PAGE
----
**Authors**: Marc-Thierry Jaekel (LPTENS), Serge Reynaud (LKB - Jussieu)

**Date**: Mon, 30 Oct 2006

**Abstract**: The study of post-Einsteinian metric extensions of general relativity (GR), which preserve the metric interpretation of gravity while considering metrics which may differ from that predicted by GR, is pushed one step further. We give a complete description of radar ranging and Doppler tracking in terms of the time delay affecting an electromagnetic signal travelling between the Earth and a remote probe. Results of previous publications concerning the Pioneer anomaly are corrected and an annually modulated anomaly is predicted besides the secular anomaly. Their correlation is shown to play an important role when extracting reliable information from Pioneer observations. The formalism developed here provides a basis for a quantitative analysis of the Pioneer data, in order to assess whether extended metric theories can be the appropriate description of gravity in the solar system.

0610155
(/preprints/gr-qc)

2006-10-31, 05:33
**[edit]**

**Authors**: Manuel Tessmer, Achamveedu Gopakumar

**Date**: Fri, 27 Oct 2006

**Abstract**: Stellar-mass compact binaries in eccentric orbits are almost guaranteed sources of gravitational waves for Laser Interferometer Space Antenna. We present a prescription to compute accurate and efficient gravitational-wave polarizations associated with bound compact binaries of arbitrary eccentricity and mass ratio moving in slowly precessing orbits. We compare our approach with those existing in the literature and present its advantages.

0610139
(/preprints/gr-qc)

2006-10-30, 08:54
**[edit]**

**Authors**: Chris Van Den Broeck, Anand Sengupta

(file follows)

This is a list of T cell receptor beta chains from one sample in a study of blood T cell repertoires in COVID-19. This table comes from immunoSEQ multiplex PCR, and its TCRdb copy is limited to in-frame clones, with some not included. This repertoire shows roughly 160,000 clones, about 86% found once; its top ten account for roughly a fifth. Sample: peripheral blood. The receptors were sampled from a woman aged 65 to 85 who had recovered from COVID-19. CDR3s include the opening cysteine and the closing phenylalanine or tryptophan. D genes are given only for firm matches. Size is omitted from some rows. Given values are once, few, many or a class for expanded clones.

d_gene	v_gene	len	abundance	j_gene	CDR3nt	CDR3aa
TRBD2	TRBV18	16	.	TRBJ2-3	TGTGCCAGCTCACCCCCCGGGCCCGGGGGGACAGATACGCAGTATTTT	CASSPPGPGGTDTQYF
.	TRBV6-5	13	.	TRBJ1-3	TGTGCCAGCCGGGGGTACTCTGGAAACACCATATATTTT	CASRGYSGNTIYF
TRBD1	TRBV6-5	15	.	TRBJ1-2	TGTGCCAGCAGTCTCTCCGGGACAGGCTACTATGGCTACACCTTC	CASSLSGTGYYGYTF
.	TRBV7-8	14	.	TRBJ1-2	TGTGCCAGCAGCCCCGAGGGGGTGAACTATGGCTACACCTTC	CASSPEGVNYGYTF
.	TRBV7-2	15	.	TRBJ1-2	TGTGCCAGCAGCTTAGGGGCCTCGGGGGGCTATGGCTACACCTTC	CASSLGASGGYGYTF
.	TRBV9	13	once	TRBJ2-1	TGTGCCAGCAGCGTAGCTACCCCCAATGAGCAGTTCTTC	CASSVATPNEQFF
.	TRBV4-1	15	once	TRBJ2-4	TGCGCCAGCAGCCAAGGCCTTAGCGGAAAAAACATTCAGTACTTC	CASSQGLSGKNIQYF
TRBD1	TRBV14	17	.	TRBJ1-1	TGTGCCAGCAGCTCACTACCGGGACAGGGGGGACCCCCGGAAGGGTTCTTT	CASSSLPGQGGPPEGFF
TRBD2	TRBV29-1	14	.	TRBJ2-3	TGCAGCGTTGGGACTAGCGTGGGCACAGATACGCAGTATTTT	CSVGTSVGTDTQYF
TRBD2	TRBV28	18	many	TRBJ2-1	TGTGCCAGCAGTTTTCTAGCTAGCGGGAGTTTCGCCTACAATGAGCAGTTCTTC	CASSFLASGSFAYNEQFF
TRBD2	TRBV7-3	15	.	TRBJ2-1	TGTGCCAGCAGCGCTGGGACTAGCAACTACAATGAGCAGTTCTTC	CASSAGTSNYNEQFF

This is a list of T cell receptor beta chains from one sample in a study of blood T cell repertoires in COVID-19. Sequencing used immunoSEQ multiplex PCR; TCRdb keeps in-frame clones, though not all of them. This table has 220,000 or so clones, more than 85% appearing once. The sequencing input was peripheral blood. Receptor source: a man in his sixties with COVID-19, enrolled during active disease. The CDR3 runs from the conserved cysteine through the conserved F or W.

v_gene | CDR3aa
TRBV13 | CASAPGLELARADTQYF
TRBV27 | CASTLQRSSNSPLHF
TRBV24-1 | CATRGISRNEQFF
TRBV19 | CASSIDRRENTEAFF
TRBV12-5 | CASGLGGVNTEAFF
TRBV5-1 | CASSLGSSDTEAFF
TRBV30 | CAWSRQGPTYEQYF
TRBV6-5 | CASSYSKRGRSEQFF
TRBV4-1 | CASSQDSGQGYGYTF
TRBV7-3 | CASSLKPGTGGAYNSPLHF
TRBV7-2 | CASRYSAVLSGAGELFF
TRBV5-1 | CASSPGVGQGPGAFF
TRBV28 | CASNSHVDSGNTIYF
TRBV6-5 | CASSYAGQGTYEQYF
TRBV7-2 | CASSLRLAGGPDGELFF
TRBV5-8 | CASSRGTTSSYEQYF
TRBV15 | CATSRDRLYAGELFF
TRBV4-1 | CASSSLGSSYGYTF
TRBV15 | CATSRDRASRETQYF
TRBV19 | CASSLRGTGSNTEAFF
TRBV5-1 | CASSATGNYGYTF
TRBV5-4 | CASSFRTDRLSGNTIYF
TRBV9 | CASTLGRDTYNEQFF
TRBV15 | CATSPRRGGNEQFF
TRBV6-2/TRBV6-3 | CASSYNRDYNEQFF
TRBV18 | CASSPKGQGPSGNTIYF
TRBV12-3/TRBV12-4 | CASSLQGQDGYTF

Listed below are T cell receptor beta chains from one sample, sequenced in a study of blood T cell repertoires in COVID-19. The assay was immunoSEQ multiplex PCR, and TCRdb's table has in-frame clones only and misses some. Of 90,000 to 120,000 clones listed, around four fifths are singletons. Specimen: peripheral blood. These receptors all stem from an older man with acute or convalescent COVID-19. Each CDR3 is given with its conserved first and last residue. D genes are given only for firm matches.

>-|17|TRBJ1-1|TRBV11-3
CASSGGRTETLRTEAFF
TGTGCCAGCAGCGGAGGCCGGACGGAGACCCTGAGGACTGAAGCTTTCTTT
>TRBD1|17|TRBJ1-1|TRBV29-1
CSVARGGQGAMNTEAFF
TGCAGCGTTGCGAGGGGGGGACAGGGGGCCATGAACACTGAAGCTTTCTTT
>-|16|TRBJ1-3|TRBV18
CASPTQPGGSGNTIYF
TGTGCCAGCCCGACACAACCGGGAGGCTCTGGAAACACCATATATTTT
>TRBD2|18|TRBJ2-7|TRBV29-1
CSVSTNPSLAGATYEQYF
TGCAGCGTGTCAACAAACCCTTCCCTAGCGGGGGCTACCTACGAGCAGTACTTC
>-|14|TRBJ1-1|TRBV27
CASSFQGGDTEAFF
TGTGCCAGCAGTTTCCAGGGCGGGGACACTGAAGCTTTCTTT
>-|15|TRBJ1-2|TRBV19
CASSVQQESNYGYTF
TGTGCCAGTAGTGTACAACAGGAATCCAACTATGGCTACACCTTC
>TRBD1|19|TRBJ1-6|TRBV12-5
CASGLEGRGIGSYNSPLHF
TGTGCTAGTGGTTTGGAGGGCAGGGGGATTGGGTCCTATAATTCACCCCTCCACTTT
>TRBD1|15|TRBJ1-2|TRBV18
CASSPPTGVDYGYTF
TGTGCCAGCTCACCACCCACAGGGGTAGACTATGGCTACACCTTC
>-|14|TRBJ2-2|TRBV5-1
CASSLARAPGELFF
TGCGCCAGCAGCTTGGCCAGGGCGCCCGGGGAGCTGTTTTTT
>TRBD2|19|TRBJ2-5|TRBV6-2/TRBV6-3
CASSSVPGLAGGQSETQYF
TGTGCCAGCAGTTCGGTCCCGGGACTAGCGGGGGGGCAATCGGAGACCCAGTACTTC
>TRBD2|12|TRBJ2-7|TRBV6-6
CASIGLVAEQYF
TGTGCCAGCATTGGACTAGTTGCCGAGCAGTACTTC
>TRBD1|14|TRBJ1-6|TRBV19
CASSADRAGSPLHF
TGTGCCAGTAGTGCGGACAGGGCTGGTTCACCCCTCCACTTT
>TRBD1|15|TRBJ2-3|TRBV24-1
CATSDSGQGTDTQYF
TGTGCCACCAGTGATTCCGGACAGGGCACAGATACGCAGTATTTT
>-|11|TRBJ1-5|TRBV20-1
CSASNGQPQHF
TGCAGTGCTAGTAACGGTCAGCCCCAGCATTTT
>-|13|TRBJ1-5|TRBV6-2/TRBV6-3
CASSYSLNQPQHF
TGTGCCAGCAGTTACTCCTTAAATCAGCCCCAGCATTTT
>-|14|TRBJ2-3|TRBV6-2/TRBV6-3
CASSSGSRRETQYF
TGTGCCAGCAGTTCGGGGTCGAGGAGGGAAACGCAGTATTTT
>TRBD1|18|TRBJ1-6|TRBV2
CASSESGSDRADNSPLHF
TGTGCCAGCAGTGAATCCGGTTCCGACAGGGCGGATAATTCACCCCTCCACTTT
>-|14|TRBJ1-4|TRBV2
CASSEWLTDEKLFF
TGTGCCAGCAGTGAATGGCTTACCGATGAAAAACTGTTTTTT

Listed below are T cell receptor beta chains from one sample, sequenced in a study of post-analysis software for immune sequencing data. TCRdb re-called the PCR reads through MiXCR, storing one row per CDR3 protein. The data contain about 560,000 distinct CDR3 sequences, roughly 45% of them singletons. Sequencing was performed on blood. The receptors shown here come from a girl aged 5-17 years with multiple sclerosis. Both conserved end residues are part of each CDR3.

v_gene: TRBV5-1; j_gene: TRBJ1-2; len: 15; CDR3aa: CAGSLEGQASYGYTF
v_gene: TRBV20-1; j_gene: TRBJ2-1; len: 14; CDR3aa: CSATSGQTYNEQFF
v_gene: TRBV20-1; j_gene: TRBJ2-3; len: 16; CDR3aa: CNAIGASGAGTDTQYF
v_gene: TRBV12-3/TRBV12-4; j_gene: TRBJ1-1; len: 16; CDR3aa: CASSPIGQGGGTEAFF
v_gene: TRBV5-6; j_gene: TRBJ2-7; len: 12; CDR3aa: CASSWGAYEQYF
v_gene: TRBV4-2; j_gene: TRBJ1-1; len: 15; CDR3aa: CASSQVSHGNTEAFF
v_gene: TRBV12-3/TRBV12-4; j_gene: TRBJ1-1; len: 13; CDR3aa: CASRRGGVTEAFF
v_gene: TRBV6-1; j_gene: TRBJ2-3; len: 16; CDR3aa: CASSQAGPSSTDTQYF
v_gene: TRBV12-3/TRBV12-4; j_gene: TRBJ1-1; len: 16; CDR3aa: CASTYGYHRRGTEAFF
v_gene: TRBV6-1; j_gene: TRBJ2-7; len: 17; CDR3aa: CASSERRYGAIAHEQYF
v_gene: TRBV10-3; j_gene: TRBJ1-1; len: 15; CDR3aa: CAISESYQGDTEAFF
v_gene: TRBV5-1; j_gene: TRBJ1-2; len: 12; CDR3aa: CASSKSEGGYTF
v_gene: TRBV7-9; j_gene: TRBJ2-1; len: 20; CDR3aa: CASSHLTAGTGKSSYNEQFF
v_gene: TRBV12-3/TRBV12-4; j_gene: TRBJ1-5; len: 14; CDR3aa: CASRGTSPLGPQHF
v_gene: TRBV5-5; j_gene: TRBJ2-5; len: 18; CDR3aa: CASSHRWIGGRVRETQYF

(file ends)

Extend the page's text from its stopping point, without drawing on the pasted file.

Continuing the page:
**Date**: Thu, 26 Oct 2006

**Abstract**: We investigate the effects on parameter estimation of including amplitude corrections to post-Newtonian (PN) gravitational waveforms for the quasi-circular, adiabatic inspiral of binary compact objects. The amplitude-corrected waveforms are superpositions of harmonics of the orbital phase. Their performance is compared with that of the restricted PN waveforms, which only have the dominant harmonic at twice the orbital phase, with no amplitude corrections. For concreteness we consider parameter estimation in the covariance matrix formalism for Advanced LIGO as well as a possible third-generation detector tentatively called EGO. We use the stationary phase approximation to the Fourier transform of waveforms at 2.5PN order in amplitude and in phase, with inclusion of spin-related contributions to the phasing up to 2PN order. It is found that the use of such high-order amplitude-corrected waveforms leads to a dramatic improvement in the quality of parameter estimation. With restricted waveforms the errors are steep functions of the total mass of the binary, and accurate parameter extraction is only possible for relatively light stellar mass binaries. By contrast, at distances of $\sim 100$ Mpc the amplitude-corrected waveforms allow for high-accuracy parameter extraction for total masses up to several hundred solar masses. Other qualitative advantages include the measurability of individual component masses (which are poorly determined with restricted waveforms), and the possibility of finding objects whose spin exceeds the Kerr bound.

0610126
(/preprints/gr-qc)

2006-10-26, 19:35
**[edit]**

**Authors**: Alessandra Buonanno, Gregory B. Cook, Frans Pretorius

**Date**: Wed, 25 Oct 2006

**Abstract**: We investigate the dynamics and gravitational-wave (GW) emission in the binary merger of equal-mass black holes as obtained from numerical relativity simulations. Results from the evolution of three sets of initial data are explored in detail, corresponding to different initial separations of the black holes. We find that to a good approximation the inspiral phase of the evolution is quasi-circular, followed by a "blurred, quasi-circular plunge", then merger and ring down. We present first-order comparisons between analytical models of the various stages of the merger and the numerical results. We provide comparisons between the numerical results and analytical predictions based on the adiabatic Newtonain, post-Newtonian (PN), and non-adiabatic resummed-PN models. From the ring-down portion of the GW we extract the fundamental quasi-normal mode and several of the overtones. Finally, we estimate the optimal signal-to-noise ratio for typical binaries detectable by GW experiments.